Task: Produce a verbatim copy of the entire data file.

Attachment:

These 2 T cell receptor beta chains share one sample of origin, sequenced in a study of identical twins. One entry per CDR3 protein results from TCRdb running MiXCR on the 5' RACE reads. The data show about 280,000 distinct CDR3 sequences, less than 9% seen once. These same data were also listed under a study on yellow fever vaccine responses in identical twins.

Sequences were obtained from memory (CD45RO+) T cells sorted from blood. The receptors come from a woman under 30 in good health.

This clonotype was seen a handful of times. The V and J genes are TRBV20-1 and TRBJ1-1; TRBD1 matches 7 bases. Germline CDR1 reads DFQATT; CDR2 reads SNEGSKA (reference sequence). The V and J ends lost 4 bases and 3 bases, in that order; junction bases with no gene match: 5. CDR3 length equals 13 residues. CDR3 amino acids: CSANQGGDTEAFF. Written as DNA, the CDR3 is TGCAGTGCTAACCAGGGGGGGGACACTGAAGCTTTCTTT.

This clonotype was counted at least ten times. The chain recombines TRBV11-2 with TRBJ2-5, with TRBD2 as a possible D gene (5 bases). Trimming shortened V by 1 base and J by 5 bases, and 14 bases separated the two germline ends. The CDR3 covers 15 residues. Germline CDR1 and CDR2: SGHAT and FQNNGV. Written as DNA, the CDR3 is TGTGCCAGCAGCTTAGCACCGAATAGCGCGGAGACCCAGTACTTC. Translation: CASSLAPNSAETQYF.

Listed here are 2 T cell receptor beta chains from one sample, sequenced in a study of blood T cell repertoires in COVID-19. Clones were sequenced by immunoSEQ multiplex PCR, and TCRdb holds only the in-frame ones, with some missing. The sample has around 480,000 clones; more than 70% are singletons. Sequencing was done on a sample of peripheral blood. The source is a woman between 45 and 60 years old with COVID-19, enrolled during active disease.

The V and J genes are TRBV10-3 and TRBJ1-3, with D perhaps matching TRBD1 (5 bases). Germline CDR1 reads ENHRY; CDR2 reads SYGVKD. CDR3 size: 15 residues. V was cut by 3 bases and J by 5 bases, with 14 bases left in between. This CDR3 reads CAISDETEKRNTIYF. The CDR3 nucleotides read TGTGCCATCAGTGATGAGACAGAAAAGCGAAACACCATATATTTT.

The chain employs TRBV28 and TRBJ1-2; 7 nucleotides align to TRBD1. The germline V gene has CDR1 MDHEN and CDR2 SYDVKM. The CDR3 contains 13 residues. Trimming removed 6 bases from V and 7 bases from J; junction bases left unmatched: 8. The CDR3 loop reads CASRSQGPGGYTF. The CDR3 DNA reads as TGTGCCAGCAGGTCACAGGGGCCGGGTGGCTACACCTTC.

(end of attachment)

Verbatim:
These 2 T cell receptor beta chains share one sample of origin, sequenced in a study of identical twins. One entry per CDR3 protein results from TCRdb running MiXCR on the 5' RACE reads. The data show about 280,000 distinct CDR3 sequences, less than 9% seen once. These same data were also listed under a study on yellow fever vaccine responses in identical twins.

Sequences were obtained from memory (CD45RO+) T cells sorted from blood. The receptors come from a woman under 30 in good health.

This clonotype was seen a handful of times. The V and J genes are TRBV20-1 and TRBJ1-1; TRBD1 matches 7 bases. Germline CDR1 reads DFQATT; CDR2 reads SNEGSKA (reference sequence). The V and J ends lost 4 bases and 3 bases, in that order; junction bases with no gene match: 5. CDR3 length equals 13 residues. CDR3 amino acids: CSANQGGDTEAFF. Written as DNA, the CDR3 is TGCAGTGCTAACCAGGGGGGGGACACTGAAGCTTTCTTT.

This clonotype was counted at least ten times. The chain recombines TRBV11-2 with TRBJ2-5, with TRBD2 as a possible D gene (5 bases). Trimming shortened V by 1 base and J by 5 bases, and 14 bases separated the two germline ends. The CDR3 covers 15 residues. Germline CDR1 and CDR2: SGHAT and FQNNGV. Written as DNA, the CDR3 is TGTGCCAGCAGCTTAGCACCGAATAGCGCGGAGACCCAGTACTTC. Translation: CASSLAPNSAETQYF.

Listed here are 2 T cell receptor beta chains from one sample, sequenced in a study of blood T cell repertoires in COVID-19. Clones were sequenced by immunoSEQ multiplex PCR, and TCRdb holds only the in-frame ones, with some missing. The sample has around 480,000 clones; more than 70% are singletons. Sequencing was done on a sample of peripheral blood. The source is a woman between 45 and 60 years old with COVID-19, enrolled during active disease.

The V and J genes are TRBV10-3 and TRBJ1-3, with D perhaps matching TRBD1 (5 bases). Germline CDR1 reads ENHRY; CDR2 reads SYGVKD. CDR3 size: 15 residues. V was cut by 3 bases and J by 5 bases, with 14 bases left in between. This CDR3 reads CAISDETEKRNTIYF. The CDR3 nucleotides read TGTGCCATCAGTGATGAGACAGAAAAGCGAAACACCATATATTTT.

The chain employs TRBV28 and TRBJ1-2; 7 nucleotides align to TRBD1. The germline V gene has CDR1 MDHEN and CDR2 SYDVKM. The CDR3 contains 13 residues. Trimming removed 6 bases from V and 7 bases from J; junction bases left unmatched: 8. The CDR3 loop reads CASRSQGPGGYTF. The CDR3 DNA reads as TGTGCCAGCAGGTCACAGGGGCCGGGTGGCTACACCTTC.